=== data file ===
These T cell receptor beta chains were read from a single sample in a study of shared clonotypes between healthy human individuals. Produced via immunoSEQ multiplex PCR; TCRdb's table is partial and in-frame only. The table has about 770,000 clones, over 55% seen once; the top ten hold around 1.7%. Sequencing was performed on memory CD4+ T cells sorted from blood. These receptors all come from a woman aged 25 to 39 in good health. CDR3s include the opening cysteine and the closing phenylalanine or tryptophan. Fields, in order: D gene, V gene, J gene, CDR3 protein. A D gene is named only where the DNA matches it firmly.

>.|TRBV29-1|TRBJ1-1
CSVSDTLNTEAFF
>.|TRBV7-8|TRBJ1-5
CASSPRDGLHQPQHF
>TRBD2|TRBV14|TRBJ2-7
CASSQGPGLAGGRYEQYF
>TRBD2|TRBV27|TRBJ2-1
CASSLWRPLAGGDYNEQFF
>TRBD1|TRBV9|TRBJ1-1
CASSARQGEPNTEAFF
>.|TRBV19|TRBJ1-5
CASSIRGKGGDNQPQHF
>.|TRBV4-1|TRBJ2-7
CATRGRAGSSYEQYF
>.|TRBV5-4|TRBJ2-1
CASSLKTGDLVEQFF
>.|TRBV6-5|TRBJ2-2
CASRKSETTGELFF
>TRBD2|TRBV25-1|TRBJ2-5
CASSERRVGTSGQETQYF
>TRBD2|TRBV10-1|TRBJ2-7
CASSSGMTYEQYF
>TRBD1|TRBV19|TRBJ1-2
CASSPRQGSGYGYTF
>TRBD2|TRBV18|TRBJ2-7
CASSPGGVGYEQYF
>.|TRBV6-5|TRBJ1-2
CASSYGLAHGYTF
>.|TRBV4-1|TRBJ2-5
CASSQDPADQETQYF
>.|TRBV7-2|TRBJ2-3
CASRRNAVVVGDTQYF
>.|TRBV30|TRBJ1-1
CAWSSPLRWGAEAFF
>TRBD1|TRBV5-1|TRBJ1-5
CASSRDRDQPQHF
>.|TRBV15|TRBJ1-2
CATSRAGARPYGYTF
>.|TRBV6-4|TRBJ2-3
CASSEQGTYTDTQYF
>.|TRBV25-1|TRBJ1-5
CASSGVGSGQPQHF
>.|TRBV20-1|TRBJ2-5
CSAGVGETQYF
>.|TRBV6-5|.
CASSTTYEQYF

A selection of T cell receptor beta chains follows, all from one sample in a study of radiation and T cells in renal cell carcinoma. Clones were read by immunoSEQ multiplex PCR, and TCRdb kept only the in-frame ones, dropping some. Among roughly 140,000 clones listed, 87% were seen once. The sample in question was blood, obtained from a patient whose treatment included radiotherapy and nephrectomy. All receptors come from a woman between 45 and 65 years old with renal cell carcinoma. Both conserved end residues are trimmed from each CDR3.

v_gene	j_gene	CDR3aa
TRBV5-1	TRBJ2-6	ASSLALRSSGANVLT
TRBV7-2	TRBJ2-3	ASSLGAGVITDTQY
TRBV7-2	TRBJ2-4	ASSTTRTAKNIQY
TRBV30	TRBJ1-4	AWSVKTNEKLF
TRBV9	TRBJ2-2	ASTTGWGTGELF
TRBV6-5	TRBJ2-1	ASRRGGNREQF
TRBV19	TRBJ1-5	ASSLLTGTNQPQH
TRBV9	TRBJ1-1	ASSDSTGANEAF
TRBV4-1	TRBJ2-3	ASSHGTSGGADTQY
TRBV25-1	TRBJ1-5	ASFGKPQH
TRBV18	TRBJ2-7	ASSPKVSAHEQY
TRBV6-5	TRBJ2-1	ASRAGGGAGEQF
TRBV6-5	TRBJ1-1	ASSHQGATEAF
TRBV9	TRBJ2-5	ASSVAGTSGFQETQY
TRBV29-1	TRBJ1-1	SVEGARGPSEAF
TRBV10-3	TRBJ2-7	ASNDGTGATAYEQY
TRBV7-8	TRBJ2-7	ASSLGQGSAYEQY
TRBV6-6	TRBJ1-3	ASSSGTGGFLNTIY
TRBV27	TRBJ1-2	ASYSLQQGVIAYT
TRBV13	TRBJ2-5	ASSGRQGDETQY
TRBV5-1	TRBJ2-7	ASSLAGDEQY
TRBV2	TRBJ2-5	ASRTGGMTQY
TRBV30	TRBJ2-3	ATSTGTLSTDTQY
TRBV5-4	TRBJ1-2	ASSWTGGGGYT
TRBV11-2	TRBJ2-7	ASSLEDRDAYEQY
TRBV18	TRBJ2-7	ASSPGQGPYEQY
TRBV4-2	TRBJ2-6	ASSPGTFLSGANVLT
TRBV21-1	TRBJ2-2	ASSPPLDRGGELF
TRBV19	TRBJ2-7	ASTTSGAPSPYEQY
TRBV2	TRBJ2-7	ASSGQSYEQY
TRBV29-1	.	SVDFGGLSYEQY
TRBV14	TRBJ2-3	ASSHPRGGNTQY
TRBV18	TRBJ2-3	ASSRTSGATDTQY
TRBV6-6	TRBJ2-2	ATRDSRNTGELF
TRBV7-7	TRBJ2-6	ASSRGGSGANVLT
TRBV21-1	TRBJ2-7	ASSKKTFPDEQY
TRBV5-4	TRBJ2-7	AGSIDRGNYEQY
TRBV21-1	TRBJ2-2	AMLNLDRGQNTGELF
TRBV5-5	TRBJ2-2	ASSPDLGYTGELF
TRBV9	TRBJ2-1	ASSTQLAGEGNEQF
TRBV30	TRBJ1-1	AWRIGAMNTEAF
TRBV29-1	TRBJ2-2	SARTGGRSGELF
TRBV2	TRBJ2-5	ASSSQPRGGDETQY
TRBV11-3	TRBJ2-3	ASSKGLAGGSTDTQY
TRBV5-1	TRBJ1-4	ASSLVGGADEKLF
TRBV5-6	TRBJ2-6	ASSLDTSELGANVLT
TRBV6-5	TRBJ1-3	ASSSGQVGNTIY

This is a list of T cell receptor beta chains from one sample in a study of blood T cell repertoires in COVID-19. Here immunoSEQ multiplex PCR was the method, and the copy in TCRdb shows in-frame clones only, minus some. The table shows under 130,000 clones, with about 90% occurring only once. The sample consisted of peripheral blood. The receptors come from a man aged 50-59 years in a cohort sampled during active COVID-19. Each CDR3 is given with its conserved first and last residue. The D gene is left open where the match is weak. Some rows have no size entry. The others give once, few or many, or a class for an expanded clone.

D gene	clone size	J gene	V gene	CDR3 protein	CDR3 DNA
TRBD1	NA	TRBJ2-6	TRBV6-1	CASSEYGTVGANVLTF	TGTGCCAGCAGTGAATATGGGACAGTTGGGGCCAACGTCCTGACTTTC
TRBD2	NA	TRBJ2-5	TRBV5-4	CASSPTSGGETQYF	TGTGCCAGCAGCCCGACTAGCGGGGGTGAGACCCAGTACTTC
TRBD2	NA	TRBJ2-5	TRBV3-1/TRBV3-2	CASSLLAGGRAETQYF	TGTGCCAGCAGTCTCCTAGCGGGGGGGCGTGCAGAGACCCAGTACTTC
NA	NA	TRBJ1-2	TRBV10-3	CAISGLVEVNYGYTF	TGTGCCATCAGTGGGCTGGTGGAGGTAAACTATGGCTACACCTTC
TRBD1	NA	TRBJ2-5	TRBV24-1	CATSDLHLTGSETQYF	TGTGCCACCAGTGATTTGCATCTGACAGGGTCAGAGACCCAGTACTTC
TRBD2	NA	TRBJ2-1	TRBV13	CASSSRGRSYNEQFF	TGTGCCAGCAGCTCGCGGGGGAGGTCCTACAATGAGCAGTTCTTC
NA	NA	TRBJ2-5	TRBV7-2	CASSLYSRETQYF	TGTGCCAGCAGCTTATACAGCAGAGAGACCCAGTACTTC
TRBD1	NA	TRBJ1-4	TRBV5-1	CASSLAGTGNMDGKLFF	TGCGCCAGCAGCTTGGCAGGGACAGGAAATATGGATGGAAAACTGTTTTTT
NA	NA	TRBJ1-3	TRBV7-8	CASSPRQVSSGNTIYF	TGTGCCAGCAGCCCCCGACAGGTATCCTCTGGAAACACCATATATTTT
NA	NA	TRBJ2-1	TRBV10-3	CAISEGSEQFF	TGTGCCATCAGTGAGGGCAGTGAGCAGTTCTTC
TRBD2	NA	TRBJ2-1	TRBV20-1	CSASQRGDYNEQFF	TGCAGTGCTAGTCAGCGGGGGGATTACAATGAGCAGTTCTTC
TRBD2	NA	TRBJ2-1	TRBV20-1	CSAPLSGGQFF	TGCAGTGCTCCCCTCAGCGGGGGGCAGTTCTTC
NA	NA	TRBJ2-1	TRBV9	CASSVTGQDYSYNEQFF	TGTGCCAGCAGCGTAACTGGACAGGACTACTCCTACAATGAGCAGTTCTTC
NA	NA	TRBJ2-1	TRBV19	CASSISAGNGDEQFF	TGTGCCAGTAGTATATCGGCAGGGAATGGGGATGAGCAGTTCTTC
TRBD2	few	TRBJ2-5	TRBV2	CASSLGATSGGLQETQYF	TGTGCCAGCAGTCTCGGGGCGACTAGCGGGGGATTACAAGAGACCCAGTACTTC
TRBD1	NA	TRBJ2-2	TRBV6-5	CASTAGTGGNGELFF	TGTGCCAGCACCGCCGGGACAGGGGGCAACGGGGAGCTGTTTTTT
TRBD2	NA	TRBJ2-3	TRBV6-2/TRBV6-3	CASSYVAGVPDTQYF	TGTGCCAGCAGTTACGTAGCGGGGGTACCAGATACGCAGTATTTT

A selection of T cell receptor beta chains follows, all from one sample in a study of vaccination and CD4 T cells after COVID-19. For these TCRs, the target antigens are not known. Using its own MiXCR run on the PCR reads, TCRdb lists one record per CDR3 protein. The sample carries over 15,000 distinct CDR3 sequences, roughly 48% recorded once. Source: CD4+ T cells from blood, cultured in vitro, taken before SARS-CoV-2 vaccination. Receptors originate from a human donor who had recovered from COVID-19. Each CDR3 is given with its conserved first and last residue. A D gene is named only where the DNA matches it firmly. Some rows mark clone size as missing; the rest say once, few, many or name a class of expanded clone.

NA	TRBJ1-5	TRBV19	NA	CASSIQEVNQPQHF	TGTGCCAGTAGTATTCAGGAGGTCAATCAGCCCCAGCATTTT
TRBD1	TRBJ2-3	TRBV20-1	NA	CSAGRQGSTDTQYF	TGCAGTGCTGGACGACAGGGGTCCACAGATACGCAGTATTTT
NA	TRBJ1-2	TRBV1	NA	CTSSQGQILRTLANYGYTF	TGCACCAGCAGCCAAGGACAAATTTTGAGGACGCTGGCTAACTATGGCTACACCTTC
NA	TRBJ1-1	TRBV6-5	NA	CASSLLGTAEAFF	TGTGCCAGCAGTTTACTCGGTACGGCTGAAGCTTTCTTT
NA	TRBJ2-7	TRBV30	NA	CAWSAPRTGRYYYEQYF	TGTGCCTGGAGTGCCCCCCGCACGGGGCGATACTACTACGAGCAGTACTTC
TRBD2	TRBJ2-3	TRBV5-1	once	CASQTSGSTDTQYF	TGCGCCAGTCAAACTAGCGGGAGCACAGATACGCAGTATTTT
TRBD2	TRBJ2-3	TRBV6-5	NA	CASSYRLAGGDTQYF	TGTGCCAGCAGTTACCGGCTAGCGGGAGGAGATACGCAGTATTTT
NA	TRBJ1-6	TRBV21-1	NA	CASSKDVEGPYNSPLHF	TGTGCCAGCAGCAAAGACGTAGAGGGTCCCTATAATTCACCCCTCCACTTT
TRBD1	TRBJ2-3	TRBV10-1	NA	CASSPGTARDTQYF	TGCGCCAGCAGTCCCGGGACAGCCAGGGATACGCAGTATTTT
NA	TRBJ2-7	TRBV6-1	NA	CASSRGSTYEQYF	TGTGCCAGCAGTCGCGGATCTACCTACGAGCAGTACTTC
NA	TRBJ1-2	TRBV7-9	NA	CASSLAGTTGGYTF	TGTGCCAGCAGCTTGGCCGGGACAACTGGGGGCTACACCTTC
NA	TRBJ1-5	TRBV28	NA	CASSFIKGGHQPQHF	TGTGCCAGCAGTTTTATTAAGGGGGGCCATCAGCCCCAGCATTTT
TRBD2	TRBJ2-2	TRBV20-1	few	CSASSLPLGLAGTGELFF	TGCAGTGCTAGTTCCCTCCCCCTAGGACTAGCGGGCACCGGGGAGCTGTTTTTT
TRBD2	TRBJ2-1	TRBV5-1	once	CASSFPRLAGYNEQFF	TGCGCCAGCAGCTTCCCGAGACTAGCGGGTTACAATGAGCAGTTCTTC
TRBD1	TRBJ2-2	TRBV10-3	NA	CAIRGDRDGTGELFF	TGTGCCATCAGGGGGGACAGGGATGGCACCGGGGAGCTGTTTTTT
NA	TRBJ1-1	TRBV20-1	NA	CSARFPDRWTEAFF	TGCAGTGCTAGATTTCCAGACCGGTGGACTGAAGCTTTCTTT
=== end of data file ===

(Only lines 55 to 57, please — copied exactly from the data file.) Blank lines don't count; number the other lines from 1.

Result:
TRBV6-5	TRBJ2-1	ASRRGGNREQF
TRBV19	TRBJ1-5	ASSLLTGTNQPQH
TRBV9	TRBJ1-1	ASSDSTGANEAF